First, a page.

1930s-era Jackson Hole cabin finds new home
November 28, 2019
JACKSON — The doors of the 1930s log cabin stood open as it lumbered into the “Y” intersection on a tractor-trailer, its passage through the crossroads guarded by traffic-blocking patrol cars.
From afar the spectacle offered a glimpse of Jackson Hole gone by. A closer peek inside the wooden walls, punctuated by thick tree-trunk rafters and joists, inspired daydreams of pioneer life in the valley. But this cabin was more than a remnant of early Wyoming — it was beginning its next chapter.
Just 20 minutes before, at midmorning Saturday, it sat in a grassy field in the Melody Ranches subdivision south of town, its home for more than half a century. Long before that it had been a gas station and store near Jackson Lake Lodge.
The Melody Ranches Homeowners Association, determined not to destroy the long-disused, 1,000-square-foot artifact, advertised it as free on Facebook. That’s where Heide Kaiser found it.
“It just reminded me so much of this cabin that we would go to in the summer with my kids,” she said. “I wanted to recreate that.”
She decided to pay about $30,000 to move it to her property on the West Bank. After a decade spent flipping homes in Florida, where she spends the other half of each year, Kaiser is well-versed in the art of restoration (she once purchased a house via electronic signature from the Thunder Lift line at Jackson Hole Mountain Resort).
But, she said, “I’ve never dealt with a log structure. This will be fun.”
She’ll have to replace some rotten logs on the bottom, along with the carpet, the insulation, the roof, the wiring and more. But as she renovates it — transforming it into a “device-free cool zone” where her grandchildren can make the same memories her children did years ago — Kaiser plans to preserve everything integral to its rustic appearance.
“All that kind of stuff is getting torn down for this new look,” she said. “The Jackson charm is what originally drew everyone there, and it’s disappearing quickly. So it’s nice to save it.”
To do so, she enlisted the help of Teton Transport, a Victor, Idaho, company that moves homes. Vern Woolstenhulme and his team showed up Saturday with a trailer measuring nearly 60 feet, specially welded to accommodate such lengthy loads.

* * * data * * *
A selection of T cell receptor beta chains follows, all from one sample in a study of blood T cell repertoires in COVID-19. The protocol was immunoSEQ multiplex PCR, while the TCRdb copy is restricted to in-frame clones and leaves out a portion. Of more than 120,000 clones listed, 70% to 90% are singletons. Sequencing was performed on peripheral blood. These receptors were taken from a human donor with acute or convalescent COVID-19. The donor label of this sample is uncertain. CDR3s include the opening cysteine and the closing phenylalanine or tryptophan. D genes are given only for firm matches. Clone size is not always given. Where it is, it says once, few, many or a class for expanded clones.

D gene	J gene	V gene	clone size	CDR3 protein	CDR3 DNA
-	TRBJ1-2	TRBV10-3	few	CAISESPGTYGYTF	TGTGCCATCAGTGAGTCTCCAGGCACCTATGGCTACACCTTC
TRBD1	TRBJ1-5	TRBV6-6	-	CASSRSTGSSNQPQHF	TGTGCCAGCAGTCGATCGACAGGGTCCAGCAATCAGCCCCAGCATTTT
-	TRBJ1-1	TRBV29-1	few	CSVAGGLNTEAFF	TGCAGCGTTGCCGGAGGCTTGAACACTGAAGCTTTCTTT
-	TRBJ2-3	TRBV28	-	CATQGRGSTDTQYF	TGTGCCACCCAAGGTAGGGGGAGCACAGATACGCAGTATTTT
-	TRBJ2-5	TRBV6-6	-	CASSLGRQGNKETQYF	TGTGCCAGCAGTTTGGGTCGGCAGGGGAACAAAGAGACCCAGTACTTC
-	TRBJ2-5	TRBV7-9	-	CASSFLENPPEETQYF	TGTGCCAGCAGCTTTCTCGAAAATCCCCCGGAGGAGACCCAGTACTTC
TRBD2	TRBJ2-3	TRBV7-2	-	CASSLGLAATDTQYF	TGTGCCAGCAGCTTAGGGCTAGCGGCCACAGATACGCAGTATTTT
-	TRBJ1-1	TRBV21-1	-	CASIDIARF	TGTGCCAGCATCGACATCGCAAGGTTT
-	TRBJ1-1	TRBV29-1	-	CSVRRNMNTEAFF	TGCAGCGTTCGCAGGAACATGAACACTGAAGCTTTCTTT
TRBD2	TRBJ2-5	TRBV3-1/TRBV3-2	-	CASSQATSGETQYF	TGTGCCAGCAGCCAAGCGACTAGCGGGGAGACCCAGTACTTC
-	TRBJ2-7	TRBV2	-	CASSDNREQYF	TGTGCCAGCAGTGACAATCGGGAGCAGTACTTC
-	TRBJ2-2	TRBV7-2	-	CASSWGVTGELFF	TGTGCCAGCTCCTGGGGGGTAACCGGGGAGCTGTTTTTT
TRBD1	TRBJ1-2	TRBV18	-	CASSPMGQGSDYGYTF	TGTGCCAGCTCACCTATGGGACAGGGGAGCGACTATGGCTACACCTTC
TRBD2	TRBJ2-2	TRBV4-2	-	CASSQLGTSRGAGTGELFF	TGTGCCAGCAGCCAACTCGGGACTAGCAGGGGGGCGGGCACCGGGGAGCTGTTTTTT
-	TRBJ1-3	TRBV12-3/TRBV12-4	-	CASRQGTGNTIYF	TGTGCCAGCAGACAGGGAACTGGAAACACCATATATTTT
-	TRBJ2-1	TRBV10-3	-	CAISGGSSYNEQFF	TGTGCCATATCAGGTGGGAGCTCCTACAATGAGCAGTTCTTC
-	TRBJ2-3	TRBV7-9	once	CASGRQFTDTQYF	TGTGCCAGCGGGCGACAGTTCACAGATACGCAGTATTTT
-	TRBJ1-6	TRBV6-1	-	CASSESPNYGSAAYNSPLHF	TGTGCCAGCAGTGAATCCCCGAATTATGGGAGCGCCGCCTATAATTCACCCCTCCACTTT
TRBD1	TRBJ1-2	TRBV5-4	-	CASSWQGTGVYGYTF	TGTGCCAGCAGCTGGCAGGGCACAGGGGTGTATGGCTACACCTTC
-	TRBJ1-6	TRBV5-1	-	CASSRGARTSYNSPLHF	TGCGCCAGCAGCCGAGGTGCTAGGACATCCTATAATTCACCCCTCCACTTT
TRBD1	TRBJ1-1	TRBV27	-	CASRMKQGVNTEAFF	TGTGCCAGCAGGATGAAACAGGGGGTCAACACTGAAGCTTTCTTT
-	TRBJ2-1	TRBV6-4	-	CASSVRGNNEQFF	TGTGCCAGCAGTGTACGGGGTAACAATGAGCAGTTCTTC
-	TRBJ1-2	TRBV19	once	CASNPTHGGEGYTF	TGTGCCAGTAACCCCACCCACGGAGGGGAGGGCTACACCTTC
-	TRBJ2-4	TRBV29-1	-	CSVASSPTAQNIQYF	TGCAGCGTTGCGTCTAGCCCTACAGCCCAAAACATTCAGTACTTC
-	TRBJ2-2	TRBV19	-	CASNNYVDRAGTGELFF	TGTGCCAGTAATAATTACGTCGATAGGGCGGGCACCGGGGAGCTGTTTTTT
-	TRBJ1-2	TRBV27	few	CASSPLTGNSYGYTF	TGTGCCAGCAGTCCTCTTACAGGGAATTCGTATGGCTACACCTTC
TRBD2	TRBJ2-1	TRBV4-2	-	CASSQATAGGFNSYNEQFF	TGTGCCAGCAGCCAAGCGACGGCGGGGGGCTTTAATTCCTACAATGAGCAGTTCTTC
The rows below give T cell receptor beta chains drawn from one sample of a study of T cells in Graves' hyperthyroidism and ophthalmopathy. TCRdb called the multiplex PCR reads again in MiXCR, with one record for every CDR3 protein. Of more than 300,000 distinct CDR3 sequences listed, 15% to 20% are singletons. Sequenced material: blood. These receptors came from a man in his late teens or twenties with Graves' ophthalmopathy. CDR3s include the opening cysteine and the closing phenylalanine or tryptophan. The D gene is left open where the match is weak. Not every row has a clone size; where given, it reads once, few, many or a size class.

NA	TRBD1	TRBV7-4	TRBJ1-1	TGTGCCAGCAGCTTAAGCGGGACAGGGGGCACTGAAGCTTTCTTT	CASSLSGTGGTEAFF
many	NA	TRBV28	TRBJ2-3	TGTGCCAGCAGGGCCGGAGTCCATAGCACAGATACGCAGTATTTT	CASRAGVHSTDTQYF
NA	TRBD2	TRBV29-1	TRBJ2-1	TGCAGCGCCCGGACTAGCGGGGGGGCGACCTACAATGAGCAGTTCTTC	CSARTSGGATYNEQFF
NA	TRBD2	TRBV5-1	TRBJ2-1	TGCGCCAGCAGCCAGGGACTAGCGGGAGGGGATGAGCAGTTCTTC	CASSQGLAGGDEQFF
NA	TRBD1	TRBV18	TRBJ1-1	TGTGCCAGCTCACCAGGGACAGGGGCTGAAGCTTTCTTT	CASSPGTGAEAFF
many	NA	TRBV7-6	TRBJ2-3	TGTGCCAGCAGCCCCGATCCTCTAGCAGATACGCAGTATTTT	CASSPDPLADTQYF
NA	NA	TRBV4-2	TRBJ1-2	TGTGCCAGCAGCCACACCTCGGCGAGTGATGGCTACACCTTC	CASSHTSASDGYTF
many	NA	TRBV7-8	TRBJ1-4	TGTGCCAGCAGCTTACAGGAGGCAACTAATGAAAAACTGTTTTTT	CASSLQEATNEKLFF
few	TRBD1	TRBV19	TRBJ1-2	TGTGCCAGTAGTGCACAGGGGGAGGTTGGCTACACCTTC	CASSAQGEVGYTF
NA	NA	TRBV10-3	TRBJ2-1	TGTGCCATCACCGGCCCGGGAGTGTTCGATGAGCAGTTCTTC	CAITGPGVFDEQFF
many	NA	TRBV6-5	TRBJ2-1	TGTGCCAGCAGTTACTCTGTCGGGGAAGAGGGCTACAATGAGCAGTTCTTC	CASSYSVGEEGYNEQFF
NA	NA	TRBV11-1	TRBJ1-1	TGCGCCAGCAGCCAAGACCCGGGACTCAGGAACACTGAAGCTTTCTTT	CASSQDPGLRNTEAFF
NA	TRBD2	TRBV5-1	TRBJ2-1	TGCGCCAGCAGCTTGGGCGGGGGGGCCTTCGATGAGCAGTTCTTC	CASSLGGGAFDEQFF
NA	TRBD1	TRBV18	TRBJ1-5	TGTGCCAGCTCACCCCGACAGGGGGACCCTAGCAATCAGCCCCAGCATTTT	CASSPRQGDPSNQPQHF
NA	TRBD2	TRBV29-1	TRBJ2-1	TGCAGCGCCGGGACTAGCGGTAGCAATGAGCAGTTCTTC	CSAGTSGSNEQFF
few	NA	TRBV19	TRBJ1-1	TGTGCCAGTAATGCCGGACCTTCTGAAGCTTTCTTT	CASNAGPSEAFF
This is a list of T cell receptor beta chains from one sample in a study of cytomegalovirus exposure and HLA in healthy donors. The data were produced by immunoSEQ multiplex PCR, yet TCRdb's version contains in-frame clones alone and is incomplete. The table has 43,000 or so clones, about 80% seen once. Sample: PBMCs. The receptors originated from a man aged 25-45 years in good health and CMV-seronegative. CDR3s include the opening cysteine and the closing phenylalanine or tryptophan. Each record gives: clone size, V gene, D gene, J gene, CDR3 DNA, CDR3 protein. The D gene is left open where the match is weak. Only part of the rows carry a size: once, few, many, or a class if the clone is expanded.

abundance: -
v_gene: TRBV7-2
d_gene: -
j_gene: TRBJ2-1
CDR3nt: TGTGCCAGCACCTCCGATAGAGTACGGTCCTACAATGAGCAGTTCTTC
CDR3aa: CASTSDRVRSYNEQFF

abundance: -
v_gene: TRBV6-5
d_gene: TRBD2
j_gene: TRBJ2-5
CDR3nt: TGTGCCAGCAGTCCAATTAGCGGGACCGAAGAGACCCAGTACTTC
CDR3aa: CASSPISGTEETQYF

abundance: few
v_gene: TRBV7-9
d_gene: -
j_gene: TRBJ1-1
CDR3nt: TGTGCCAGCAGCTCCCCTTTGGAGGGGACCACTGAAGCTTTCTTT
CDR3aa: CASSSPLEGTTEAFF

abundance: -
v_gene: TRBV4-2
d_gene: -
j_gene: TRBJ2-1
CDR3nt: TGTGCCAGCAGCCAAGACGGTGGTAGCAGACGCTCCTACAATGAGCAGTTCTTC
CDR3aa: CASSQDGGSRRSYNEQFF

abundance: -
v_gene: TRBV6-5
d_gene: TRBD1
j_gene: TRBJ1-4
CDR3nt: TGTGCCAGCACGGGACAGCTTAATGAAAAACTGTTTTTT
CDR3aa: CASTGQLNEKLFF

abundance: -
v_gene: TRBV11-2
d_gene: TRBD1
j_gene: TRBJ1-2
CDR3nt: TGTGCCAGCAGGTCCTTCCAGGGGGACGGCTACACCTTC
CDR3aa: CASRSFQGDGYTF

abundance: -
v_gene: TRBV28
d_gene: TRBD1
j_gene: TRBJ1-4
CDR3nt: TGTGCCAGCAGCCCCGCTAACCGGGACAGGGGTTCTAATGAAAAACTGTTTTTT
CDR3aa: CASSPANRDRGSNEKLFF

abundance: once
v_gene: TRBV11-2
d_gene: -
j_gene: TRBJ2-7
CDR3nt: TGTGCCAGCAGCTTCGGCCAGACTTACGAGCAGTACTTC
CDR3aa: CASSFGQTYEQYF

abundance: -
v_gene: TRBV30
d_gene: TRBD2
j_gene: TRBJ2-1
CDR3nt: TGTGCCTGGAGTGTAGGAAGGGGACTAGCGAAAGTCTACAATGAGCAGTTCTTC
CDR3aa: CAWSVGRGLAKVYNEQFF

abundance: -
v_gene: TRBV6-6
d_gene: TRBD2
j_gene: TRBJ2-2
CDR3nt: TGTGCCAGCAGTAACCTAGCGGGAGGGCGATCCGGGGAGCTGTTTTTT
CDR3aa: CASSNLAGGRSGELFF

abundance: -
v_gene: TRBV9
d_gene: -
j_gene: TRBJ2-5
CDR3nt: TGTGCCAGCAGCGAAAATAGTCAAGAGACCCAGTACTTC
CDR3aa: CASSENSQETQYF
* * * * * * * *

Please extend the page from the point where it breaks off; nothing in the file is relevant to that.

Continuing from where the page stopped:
They jacked up the 32-ton house, balanced it on the trailer on a series of I-beams and wooden planks, and cleared the path ahead. With that, Woolstenhulme climbed into the truck’s cab and prepared to pull out.
The cabin, held in place only by its own weight, creaked and groaned, snapping branches on the trees overhanging the gravel road. It was just the beginning of what would be a 13-mile drive, during which law enforcement officers escorted the entourage, and “Oversize Load” signs would announce in bold letters its already obvious presence.
Among the small crowd at Melody Ranches that morning was Kent Van Riper, one of the HOA members who helped find someone to take the cabin. For years it served owner Paul Von Gontard as a storage and tack room. Later it was converted to a sales office, and has now been boarded up for more than a decade.
“I’m just glad to see it found a new home,” Van Riper said with a smile as the move commenced.
Esther Judge, who transports historic structures to more suitable sites through her nonprofit Shacks on Racks, also dropped by. Though she wasn’t formally involved in this operation, she put Kaiser in touch with Teton Transport.
Judge was happy Kaiser chose to save the cabin. But her excitement is balanced by the frustration of a year spent trying unsuccessfully to coordinate other relocations.
“There have been so many opportunities,” she said, adding that it’s often cheaper to move a building than to demolish it. But due to a lack of interest — or awareness — among both owners and the community at large, those viable homes have been scrapped.
“Literally it’s mind blowing,” she said. “They all went to the trash, and they were all so worthy.”
Kaiser is of the same mind. In this cabin she sees not a decaying burden to be swept aside, making way for the trappings of modernity; she sees a chance to preserve a bit of the Western magic she cherishes in Jackson Hole.
“There’s no reason for all these things to go to the dump,” she said.
And this one didn’t. Instead, it went to the West Bank. Passing through the “Y” intersection on Saturday, the relic disappeared down the highway, not as a truckload of debris but as an intact, practically livable home — bound for a new foundation and a new life.